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Community reluctantly bids farewell to 600-year-old tree
28 April 2017, 01:06 | Stacy Allen
Community reluctantly bidding farewell to 600-year-old tree
The 600 year old White Oak that stands in Bernard, New Jersey has died and is being cut down.
The tree has stood witness to history and milestones since the town's inception in the 1700s. They were due to return to the church Tuesday - weather permitting - to continue the process, which is expected to be completed by Wednesday.
A dying oak tree where the first USA president, George Washington, picnicked during the American Revolution was cut down on Monday, April 24.
The 600-year-old tree, known as the Great White Oak, was dying.
The beloved giant white oak, located among headstones in Basking Ridge church graveyard, was cut down after it died previous year. The huge Oak, in the past has been the site of formal pictures and has been routinely used as a landmark for driving directions.
'I know it seems amusing to some to mourn a tree, but I'm really going to miss seeing it, ' said Bernards resident Monica Evans, recalling family photos during weddings and communions. "It's a sad sight to see it come down", said one resident.
Keith Keiling, owner of Keiling Tree Care in Basking Ridge, said he expects the removal of the tree will be finished today, despite predicted rain.
Parishioner John Klippel told the network that "loss, or the anticipation of loss, is traumatic". It stands about 100 feet tall, has a trunk circumference of 18 feet and has a branch spread of roughly 150 feet. At first, officials thought they would be able to simply remove segments of the larger limbs, but the rot was too severe. The tree has served as a scenic backdrop for thousands of photographs over the years and according to legend, was a spot where George Washington once held a picnic.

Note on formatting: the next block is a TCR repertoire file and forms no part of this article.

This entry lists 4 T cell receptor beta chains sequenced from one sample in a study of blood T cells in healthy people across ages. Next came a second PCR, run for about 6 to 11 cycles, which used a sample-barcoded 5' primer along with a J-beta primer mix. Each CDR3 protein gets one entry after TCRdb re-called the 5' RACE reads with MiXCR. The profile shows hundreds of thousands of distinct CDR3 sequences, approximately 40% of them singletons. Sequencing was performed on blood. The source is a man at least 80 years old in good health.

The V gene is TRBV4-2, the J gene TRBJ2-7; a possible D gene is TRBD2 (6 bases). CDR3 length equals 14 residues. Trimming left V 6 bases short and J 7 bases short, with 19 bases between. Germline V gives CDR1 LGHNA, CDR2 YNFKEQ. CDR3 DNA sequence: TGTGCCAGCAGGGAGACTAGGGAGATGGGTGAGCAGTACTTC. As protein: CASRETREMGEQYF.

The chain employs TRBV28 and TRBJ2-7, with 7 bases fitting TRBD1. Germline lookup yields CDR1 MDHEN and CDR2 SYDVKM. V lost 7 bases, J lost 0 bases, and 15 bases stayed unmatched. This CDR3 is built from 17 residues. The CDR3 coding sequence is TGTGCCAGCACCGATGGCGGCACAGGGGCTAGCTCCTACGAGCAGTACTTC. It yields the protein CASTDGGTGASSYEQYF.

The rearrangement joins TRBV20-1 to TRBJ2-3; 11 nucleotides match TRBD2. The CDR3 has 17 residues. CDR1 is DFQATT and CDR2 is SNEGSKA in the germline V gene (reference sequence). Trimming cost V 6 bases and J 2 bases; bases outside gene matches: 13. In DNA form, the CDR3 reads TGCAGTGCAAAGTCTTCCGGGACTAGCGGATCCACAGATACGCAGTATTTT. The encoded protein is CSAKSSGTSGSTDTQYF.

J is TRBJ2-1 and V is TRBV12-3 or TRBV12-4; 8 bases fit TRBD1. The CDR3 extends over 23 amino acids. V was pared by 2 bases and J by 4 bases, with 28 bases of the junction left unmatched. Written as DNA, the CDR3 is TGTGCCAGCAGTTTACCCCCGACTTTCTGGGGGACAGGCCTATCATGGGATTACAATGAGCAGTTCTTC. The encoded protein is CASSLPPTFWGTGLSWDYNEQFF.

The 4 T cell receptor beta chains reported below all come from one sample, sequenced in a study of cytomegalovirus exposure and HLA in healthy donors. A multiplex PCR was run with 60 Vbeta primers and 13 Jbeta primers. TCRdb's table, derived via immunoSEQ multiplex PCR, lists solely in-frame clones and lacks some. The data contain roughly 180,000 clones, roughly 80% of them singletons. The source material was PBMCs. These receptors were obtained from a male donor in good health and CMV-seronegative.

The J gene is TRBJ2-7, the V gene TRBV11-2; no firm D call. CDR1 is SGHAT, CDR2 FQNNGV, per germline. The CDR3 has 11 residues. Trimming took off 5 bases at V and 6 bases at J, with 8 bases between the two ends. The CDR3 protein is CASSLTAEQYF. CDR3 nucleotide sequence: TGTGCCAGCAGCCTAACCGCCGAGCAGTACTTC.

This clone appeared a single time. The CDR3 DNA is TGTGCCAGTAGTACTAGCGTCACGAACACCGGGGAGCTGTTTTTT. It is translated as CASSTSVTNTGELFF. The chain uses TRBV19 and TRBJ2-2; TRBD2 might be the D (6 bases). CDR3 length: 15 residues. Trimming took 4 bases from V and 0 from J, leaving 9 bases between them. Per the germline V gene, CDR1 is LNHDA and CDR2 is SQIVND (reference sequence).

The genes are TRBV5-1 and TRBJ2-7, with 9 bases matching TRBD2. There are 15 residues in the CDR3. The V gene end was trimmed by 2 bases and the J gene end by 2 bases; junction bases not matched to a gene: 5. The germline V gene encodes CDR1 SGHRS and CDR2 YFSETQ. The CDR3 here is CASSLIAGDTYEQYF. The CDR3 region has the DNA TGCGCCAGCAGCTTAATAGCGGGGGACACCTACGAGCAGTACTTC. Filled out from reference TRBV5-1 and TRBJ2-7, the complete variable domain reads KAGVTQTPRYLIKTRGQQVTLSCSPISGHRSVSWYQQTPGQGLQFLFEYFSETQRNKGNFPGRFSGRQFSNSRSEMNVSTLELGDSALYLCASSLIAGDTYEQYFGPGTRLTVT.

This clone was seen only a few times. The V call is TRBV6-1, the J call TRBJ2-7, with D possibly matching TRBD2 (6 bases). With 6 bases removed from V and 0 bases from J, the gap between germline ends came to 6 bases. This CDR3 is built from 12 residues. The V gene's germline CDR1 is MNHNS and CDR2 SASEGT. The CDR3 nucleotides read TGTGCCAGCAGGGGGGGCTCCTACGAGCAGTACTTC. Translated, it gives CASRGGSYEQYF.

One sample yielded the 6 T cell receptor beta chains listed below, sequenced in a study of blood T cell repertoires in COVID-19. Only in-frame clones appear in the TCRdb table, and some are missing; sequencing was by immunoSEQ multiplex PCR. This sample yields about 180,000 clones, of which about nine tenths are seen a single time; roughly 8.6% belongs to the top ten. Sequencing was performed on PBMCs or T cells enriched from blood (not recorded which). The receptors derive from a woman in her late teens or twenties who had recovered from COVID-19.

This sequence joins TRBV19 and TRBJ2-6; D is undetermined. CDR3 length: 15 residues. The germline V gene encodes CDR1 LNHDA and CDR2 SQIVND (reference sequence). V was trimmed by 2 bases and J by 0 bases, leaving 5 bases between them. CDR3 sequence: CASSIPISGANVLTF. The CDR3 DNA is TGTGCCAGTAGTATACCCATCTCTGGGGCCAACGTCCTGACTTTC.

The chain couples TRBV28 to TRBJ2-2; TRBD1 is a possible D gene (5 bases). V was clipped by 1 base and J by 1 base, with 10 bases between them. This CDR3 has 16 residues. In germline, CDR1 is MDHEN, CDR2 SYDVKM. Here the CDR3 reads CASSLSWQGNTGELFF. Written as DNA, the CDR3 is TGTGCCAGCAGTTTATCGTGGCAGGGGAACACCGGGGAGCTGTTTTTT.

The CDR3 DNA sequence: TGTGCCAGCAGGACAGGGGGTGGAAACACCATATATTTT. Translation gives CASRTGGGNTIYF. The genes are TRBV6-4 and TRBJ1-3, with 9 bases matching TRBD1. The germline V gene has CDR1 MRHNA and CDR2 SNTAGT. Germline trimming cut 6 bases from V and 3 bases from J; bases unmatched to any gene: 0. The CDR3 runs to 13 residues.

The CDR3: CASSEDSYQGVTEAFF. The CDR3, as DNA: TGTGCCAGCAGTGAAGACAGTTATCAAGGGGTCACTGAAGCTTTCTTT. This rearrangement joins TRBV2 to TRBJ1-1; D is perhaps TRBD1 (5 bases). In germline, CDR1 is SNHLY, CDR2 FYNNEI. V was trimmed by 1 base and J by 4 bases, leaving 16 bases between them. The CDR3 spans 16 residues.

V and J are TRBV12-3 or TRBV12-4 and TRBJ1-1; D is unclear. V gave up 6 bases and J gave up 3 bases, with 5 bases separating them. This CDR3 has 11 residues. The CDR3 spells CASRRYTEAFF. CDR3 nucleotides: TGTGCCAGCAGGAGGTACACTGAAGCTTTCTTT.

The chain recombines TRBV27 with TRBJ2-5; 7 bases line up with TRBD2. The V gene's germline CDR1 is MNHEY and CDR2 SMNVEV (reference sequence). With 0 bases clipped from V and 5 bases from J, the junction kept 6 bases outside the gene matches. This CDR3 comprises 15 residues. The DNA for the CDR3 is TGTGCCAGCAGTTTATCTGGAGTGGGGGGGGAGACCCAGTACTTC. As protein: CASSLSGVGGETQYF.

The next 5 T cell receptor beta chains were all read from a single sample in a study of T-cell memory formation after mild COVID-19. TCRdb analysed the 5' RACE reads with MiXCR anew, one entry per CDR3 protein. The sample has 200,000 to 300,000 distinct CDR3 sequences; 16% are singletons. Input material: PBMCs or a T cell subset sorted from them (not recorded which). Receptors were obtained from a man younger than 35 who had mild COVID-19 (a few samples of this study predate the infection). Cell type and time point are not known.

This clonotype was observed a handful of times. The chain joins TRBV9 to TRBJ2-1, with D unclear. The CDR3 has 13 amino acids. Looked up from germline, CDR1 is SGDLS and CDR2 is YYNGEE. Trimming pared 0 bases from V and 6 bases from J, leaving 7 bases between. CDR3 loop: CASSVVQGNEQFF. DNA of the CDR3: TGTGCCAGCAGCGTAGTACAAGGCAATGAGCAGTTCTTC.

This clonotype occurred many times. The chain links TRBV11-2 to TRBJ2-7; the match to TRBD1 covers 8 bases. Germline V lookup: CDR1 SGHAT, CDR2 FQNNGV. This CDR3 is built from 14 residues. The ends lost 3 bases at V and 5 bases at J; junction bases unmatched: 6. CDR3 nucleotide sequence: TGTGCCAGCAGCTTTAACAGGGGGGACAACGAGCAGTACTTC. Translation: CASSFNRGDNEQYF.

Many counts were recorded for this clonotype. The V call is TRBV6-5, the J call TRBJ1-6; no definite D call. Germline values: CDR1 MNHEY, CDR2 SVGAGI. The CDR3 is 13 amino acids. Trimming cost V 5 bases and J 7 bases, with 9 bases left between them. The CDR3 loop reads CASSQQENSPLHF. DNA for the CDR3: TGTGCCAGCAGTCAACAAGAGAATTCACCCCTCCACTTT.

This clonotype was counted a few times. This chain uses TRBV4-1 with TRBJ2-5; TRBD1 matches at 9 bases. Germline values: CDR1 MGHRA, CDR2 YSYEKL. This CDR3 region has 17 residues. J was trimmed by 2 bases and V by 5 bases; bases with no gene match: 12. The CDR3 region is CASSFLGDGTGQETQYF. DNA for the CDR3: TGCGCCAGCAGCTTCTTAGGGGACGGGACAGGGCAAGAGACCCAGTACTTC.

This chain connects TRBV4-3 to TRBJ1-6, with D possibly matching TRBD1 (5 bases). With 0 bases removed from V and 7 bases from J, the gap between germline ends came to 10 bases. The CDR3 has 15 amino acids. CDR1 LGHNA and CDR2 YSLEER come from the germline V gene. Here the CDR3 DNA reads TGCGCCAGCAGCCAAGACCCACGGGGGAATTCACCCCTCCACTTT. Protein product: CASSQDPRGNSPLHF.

The Rev George Whitefield, a noted evangelist, also preached to more than 3,000 people beneath the tree in 1740.
"It's just always been there, it's always been a part of my town and now it's time to just say goodbye", Amanda Hughes said Monday. "We've been blessed to have it here".
Residents of Bernards in New Jersey watched on as crews cut down the enormous tree - believed to have been one of the oldest in the country.
"It's going to live on in everybody's memory", said Karen Hilde of Bernardsville, a member of the congregation for 19 years. They note that several factors - including droughts, intensive wildfires and invasive insects - that can greatly harm trees, which become more susceptible to damage as they age.
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